The line-up unveiled today will also feature the “lost opera” Voss (announced late last year), and a concert by baritone Teddy Tahu Rhodes, who will be joined by pianist Guy Noble for a performance in November of favourite arias and songs from shows ranging from South Pacific  to Clancy of The Overflow.

First to take to the stage with be Benjamin Britten’s The Turn of the Screw, at Her Majesty’s Theatre from September 11-18. Based on the 1898 gothic novel by Henry James and directed by State Opera artistic director Stuart Maunder, it will see Australian soprano Rachelle Durkin star as the naïve governess in an English country manor who is “brought undone by mysterious forces hellbent on her destruction”.

In contrast, Rossini’s The Barber of Seville – scheduled for Her Majesty’s Theatre in November ­– is a frivolous comic tale of love and trickery. The production presented by State Opera will be directed by Lindy Hume and feature a cast including Natasha Wilson as Rosina, John Longmuir as the lovesick Count and Morgan Pearse as Figaro,  the barber with a cunning plan.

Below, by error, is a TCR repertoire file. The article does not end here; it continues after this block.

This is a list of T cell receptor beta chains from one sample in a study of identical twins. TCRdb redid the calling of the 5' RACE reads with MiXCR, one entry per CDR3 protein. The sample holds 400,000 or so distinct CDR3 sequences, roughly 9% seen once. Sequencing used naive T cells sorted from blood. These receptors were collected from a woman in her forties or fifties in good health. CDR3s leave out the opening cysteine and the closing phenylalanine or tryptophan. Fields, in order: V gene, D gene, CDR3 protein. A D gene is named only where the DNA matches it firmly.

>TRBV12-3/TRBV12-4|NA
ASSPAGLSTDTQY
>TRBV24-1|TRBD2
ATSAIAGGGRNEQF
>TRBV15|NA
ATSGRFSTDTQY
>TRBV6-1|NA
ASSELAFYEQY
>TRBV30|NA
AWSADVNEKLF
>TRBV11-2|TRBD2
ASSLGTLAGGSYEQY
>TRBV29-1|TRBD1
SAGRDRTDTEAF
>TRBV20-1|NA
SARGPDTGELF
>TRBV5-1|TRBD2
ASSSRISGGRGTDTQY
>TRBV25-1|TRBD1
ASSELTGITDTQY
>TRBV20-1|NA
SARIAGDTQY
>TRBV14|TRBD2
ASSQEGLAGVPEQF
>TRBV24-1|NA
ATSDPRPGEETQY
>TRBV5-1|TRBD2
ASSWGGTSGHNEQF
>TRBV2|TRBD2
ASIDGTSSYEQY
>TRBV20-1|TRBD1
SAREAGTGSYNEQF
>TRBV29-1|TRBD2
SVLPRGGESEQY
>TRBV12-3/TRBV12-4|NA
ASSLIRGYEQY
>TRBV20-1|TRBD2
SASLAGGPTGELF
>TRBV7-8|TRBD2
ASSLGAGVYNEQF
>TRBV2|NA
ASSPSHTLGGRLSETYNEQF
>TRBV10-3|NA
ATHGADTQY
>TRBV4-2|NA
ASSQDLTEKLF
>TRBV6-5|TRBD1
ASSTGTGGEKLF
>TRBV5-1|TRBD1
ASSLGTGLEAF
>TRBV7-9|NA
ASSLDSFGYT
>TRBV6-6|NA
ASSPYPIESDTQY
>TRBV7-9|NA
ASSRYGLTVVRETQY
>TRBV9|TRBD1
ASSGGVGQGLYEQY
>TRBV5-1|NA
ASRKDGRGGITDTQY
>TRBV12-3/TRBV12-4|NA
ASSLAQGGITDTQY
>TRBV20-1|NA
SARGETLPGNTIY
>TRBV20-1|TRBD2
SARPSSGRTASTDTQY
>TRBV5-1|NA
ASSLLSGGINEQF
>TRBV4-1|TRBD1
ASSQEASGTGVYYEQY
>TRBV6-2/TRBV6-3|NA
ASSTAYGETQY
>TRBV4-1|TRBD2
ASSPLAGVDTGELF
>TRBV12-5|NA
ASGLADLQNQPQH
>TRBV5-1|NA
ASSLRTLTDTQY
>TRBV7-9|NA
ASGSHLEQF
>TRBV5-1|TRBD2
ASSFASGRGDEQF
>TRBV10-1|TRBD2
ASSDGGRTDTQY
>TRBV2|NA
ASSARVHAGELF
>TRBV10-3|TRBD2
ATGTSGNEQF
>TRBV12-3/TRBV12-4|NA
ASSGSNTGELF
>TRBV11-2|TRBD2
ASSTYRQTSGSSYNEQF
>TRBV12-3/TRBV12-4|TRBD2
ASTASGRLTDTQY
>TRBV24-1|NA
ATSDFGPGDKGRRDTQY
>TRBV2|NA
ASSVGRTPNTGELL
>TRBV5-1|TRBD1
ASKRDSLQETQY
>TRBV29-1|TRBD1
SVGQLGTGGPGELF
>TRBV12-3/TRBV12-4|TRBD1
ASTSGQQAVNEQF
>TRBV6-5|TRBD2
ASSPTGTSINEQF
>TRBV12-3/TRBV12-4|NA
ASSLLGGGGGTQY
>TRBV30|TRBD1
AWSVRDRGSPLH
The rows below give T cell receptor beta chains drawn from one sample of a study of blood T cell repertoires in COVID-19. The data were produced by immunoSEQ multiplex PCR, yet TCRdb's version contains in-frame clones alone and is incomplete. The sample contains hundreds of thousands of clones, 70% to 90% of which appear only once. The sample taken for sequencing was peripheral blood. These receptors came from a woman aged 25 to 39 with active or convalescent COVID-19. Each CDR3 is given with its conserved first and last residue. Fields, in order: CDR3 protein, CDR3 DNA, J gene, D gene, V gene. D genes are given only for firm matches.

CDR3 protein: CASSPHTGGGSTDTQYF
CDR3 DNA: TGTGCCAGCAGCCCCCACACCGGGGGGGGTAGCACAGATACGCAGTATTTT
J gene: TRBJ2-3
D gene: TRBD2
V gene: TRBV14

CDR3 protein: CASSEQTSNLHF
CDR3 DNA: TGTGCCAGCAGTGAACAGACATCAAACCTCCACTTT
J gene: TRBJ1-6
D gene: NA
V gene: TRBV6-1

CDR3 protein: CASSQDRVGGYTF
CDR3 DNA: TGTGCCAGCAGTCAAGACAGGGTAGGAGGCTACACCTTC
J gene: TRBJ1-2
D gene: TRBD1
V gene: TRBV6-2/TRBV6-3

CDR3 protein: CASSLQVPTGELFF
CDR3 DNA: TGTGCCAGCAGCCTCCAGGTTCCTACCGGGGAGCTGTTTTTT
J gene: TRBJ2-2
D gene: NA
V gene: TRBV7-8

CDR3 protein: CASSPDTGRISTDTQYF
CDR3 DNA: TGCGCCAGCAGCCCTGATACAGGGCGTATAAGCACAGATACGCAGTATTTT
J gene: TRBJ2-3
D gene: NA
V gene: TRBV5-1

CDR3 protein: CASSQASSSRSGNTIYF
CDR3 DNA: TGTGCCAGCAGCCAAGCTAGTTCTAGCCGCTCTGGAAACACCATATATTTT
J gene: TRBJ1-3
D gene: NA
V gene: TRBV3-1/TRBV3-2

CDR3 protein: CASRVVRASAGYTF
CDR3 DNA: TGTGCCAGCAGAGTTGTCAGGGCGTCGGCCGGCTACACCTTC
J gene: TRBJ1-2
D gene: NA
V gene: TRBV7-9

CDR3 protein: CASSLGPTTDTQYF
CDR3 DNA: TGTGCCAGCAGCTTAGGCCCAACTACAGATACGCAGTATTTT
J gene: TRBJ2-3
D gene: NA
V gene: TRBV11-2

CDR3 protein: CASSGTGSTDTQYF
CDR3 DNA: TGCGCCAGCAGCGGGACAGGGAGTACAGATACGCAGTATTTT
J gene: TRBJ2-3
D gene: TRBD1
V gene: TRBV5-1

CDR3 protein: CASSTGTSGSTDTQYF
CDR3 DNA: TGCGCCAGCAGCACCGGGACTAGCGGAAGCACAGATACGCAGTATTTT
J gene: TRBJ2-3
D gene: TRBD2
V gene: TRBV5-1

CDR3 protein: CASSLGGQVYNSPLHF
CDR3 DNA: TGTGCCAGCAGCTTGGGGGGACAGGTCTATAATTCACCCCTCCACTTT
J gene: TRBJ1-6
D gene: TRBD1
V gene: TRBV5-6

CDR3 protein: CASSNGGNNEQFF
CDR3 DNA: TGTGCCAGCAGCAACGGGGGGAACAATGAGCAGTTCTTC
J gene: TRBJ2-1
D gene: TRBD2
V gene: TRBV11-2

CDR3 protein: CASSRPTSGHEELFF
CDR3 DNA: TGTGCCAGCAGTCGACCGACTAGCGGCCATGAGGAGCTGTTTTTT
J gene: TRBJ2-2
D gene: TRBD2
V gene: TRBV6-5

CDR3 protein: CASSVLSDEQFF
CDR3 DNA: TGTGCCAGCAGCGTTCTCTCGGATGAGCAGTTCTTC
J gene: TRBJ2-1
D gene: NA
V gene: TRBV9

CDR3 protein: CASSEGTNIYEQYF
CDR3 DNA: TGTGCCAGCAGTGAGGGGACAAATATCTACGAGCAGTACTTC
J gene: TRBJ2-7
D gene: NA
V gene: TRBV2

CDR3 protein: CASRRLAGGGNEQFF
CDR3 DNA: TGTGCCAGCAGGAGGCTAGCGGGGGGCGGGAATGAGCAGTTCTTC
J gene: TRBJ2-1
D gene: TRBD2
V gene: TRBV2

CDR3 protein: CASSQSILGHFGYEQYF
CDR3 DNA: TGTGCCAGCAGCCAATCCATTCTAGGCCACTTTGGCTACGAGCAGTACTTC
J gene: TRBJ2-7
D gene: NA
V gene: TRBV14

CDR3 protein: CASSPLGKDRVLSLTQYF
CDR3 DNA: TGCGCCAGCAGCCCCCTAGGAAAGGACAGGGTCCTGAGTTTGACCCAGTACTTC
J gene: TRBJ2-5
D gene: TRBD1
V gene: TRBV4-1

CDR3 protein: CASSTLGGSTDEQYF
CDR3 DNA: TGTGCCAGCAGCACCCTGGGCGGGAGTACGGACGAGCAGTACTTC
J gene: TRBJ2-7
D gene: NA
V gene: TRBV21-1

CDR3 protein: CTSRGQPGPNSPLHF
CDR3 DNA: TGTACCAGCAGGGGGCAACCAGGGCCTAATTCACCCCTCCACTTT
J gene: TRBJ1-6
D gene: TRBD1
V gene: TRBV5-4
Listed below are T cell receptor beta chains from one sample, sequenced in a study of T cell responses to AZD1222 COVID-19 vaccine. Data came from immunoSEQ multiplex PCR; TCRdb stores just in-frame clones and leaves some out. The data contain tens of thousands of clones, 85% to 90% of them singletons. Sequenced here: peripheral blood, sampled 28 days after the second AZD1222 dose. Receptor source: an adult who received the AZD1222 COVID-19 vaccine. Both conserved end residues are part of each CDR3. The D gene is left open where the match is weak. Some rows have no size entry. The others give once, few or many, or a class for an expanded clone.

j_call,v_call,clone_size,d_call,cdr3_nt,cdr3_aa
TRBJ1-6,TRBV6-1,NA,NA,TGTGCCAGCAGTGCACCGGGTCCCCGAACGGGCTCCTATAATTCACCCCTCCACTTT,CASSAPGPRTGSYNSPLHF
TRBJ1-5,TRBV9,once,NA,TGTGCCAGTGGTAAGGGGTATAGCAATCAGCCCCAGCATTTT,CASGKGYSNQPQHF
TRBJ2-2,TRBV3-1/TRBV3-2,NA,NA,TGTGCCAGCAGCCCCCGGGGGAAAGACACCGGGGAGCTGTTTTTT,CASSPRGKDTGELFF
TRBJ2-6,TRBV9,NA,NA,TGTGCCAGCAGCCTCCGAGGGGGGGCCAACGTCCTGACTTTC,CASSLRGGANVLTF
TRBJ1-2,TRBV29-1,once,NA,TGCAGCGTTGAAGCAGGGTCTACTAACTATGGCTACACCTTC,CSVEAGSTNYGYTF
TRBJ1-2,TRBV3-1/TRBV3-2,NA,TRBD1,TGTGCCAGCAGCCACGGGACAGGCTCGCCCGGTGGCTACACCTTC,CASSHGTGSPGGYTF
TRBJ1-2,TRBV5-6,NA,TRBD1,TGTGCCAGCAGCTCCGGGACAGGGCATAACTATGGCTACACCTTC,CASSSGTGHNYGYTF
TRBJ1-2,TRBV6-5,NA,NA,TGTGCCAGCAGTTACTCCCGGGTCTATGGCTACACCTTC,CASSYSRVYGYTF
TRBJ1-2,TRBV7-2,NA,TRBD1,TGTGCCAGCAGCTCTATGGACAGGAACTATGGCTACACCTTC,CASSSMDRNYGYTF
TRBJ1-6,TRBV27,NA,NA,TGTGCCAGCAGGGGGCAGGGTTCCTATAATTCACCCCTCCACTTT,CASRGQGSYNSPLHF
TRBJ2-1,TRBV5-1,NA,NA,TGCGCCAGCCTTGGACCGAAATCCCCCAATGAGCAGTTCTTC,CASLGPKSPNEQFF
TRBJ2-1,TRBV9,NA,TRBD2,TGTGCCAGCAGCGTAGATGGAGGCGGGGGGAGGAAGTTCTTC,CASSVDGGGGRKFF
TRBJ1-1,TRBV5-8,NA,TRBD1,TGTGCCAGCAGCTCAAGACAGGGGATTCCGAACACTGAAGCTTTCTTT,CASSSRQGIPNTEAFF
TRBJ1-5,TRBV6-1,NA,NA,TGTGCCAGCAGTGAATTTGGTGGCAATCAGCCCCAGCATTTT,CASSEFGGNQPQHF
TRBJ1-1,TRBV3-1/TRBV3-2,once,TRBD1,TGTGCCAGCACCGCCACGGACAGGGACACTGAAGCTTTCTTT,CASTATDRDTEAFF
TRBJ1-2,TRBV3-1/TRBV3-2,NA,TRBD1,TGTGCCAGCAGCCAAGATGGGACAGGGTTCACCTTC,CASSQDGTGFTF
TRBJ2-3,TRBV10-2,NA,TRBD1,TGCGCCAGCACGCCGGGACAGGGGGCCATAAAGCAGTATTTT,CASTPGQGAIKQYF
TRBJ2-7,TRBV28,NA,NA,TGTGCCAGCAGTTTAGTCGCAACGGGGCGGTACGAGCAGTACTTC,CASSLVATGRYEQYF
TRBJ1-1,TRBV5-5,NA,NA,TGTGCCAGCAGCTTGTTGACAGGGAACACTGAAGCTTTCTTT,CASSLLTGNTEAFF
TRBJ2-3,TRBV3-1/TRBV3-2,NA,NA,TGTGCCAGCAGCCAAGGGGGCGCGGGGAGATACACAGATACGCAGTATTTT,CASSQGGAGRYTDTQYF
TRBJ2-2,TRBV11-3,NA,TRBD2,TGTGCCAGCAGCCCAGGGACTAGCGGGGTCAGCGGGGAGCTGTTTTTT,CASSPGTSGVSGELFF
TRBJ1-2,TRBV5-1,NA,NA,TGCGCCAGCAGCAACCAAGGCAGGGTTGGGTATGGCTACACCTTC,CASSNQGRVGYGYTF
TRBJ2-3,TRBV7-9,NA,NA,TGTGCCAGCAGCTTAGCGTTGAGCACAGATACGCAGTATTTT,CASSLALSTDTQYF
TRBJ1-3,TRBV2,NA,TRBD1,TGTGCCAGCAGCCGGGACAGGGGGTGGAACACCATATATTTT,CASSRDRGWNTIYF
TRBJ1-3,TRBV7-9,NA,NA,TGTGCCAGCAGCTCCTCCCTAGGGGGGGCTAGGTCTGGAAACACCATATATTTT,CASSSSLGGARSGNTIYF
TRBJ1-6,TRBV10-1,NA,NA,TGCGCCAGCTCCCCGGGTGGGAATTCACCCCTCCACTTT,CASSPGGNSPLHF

Barber had to be rescheduled after the pandemic shutdown forced its cancellation last year, with Maunder previously describing the opera buffa as “probably one of the most joyous experiences you’ll ever have in a theatre”.

Voss, part of State Opera’s “Lost Operas of Oz” series, will be presented as a staged concert for one night only on September 17 at Her Majesty’s Theatre.

Composed by Richard Meale with a libretto by David Malouf, Voss is based on the Patrick White novel inspired by the life of 19th-century outback explorer Ludwig Leichhardt. It premiered in 1986 as part of the Adelaide Festival, with the revival said to be the result of a “passion project” by State Opera and Victorian Opera.

Although major artistic companies usually present their seasons at the end of the preceding year, State Opera decided to make a series of rolling announcements in 2021 due to the ongoing uncertainty created by the pandemic.

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This article is supported by the Judith Neilson Institute for Journalism and Ideas.